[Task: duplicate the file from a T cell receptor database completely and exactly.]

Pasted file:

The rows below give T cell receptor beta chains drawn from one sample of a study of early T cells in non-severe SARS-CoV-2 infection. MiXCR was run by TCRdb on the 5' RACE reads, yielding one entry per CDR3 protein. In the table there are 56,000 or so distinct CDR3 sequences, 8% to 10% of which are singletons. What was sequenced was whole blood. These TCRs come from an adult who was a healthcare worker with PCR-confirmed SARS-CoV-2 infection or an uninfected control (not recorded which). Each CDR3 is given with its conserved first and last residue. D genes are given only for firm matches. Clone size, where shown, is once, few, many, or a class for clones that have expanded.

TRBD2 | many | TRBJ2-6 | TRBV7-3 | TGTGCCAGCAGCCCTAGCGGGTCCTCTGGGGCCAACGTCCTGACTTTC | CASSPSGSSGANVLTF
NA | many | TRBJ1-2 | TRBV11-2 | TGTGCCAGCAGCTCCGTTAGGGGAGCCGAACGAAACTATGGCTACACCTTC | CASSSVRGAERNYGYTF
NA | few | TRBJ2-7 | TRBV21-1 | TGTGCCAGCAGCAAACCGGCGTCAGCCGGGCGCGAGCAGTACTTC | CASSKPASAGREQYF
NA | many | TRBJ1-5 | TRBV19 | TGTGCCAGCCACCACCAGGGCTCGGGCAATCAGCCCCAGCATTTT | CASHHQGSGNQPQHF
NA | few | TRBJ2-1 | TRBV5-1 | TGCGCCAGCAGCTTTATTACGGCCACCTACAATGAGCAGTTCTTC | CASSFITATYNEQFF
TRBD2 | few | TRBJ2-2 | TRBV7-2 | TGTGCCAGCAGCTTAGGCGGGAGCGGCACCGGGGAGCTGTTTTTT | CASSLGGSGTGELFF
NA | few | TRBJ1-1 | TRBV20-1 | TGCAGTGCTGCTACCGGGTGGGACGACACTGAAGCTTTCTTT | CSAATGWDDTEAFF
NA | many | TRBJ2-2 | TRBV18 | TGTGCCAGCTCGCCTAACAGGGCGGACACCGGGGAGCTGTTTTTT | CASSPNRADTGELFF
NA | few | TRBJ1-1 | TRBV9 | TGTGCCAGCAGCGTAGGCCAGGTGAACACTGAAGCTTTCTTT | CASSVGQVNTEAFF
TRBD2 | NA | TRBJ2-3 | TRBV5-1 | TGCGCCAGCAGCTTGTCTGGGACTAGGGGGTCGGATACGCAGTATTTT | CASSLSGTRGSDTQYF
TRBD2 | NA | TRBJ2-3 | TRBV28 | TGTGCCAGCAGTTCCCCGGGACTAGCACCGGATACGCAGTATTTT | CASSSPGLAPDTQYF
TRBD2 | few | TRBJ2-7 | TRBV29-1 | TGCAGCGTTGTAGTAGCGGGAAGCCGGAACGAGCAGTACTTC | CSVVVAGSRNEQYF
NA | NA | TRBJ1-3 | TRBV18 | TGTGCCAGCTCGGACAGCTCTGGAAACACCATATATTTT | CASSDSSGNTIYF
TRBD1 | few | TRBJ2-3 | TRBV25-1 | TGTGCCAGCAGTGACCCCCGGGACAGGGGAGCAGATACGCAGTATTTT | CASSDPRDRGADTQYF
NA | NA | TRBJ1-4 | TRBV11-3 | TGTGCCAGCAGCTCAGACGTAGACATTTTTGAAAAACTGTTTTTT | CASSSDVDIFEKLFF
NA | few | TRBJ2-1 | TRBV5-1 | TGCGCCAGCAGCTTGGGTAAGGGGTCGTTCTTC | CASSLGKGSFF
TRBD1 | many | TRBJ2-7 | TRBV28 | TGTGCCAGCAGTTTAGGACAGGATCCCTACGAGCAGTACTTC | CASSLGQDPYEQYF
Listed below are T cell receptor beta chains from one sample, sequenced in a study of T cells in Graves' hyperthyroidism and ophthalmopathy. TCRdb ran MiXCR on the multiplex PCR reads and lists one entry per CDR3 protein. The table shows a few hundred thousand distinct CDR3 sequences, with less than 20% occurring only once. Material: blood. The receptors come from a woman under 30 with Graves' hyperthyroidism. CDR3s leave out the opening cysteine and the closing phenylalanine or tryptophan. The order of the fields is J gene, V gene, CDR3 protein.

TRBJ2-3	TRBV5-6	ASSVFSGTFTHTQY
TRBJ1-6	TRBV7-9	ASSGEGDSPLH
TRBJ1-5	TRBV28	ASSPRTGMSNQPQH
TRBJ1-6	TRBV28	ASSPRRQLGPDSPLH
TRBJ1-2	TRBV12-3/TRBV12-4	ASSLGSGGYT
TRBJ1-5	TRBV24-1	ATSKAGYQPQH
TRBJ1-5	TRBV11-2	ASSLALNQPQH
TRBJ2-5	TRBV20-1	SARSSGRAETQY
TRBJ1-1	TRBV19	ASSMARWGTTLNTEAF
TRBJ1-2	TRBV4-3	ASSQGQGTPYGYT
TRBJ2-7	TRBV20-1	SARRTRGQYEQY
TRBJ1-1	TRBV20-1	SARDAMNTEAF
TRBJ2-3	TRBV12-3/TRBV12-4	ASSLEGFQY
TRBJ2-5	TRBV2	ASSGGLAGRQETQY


The rows below give T cell receptor beta chains drawn from one sample of a study of early T cells in non-severe SARS-CoV-2 infection. MiXCR was run by TCRdb on the 5' RACE reads, yielding one entry per CDR3 protein. In the table there are 56,000 or so distinct CDR3 sequences, 8% to 10% of which are singletons. What was sequenced was whole blood. These TCRs come from an adult who was a healthcare worker with PCR-confirmed SARS-CoV-2 infection or an uninfected control (not recorded which). Each CDR3 is given with its conserved first and last residue. D genes are given only for firm matches. Clone size, where shown, is once, few, many, or a class for clones that have expanded.

TRBD2 | many | TRBJ2-6 | TRBV7-3 | TGTGCCAGCAGCCCTAGCGGGTCCTCTGGGGCCAACGTCCTGACTTTC | CASSPSGSSGANVLTF
NA | many | TRBJ1-2 | TRBV11-2 | TGTGCCAGCAGCTCCGTTAGGGGAGCCGAACGAAACTATGGCTACACCTTC | CASSSVRGAERNYGYTF
NA | few | TRBJ2-7 | TRBV21-1 | TGTGCCAGCAGCAAACCGGCGTCAGCCGGGCGCGAGCAGTACTTC | CASSKPASAGREQYF
NA | many | TRBJ1-5 | TRBV19 | TGTGCCAGCCACCACCAGGGCTCGGGCAATCAGCCCCAGCATTTT | CASHHQGSGNQPQHF
NA | few | TRBJ2-1 | TRBV5-1 | TGCGCCAGCAGCTTTATTACGGCCACCTACAATGAGCAGTTCTTC | CASSFITATYNEQFF
TRBD2 | few | TRBJ2-2 | TRBV7-2 | TGTGCCAGCAGCTTAGGCGGGAGCGGCACCGGGGAGCTGTTTTTT | CASSLGGSGTGELFF
NA | few | TRBJ1-1 | TRBV20-1 | TGCAGTGCTGCTACCGGGTGGGACGACACTGAAGCTTTCTTT | CSAATGWDDTEAFF
NA | many | TRBJ2-2 | TRBV18 | TGTGCCAGCTCGCCTAACAGGGCGGACACCGGGGAGCTGTTTTTT | CASSPNRADTGELFF
NA | few | TRBJ1-1 | TRBV9 | TGTGCCAGCAGCGTAGGCCAGGTGAACACTGAAGCTTTCTTT | CASSVGQVNTEAFF
TRBD2 | NA | TRBJ2-3 | TRBV5-1 | TGCGCCAGCAGCTTGTCTGGGACTAGGGGGTCGGATACGCAGTATTTT | CASSLSGTRGSDTQYF
TRBD2 | NA | TRBJ2-3 | TRBV28 | TGTGCCAGCAGTTCCCCGGGACTAGCACCGGATACGCAGTATTTT | CASSSPGLAPDTQYF
TRBD2 | few | TRBJ2-7 | TRBV29-1 | TGCAGCGTTGTAGTAGCGGGAAGCCGGAACGAGCAGTACTTC | CSVVVAGSRNEQYF
NA | NA | TRBJ1-3 | TRBV18 | TGTGCCAGCTCGGACAGCTCTGGAAACACCATATATTTT | CASSDSSGNTIYF
TRBD1 | few | TRBJ2-3 | TRBV25-1 | TGTGCCAGCAGTGACCCCCGGGACAGGGGAGCAGATACGCAGTATTTT | CASSDPRDRGADTQYF
NA | NA | TRBJ1-4 | TRBV11-3 | TGTGCCAGCAGCTCAGACGTAGACATTTTTGAAAAACTGTTTTTT | CASSSDVDIFEKLFF
NA | few | TRBJ2-1 | TRBV5-1 | TGCGCCAGCAGCTTGGGTAAGGGGTCGTTCTTC | CASSLGKGSFF
TRBD1 | many | TRBJ2-7 | TRBV28 | TGTGCCAGCAGTTTAGGACAGGATCCCTACGAGCAGTACTTC | CASSLGQDPYEQYF
Listed below are T cell receptor beta chains from one sample, sequenced in a study of T cells in Graves' hyperthyroidism and ophthalmopathy. TCRdb ran MiXCR on the multiplex PCR reads and lists one entry per CDR3 protein. The table shows a few hundred thousand distinct CDR3 sequences, with less than 20% occurring only once. Material: blood. The receptors come from a woman under 30 with Graves' hyperthyroidism. CDR3s leave out the opening cysteine and the closing phenylalanine or tryptophan. The order of the fields is J gene, V gene, CDR3 protein.

TRBJ2-3	TRBV5-6	ASSVFSGTFTHTQY
TRBJ1-6	TRBV7-9	ASSGEGDSPLH
TRBJ1-5	TRBV28	ASSPRTGMSNQPQH
TRBJ1-6	TRBV28	ASSPRRQLGPDSPLH
TRBJ1-2	TRBV12-3/TRBV12-4	ASSLGSGGYT
TRBJ1-5	TRBV24-1	ATSKAGYQPQH
TRBJ1-5	TRBV11-2	ASSLALNQPQH
TRBJ2-5	TRBV20-1	SARSSGRAETQY
TRBJ1-1	TRBV19	ASSMARWGTTLNTEAF
TRBJ1-2	TRBV4-3	ASSQGQGTPYGYT
TRBJ2-7	TRBV20-1	SARRTRGQYEQY
TRBJ1-1	TRBV20-1	SARDAMNTEAF
TRBJ2-3	TRBV12-3/TRBV12-4	ASSLEGFQY
TRBJ2-5	TRBV2	ASSGGLAGRQETQY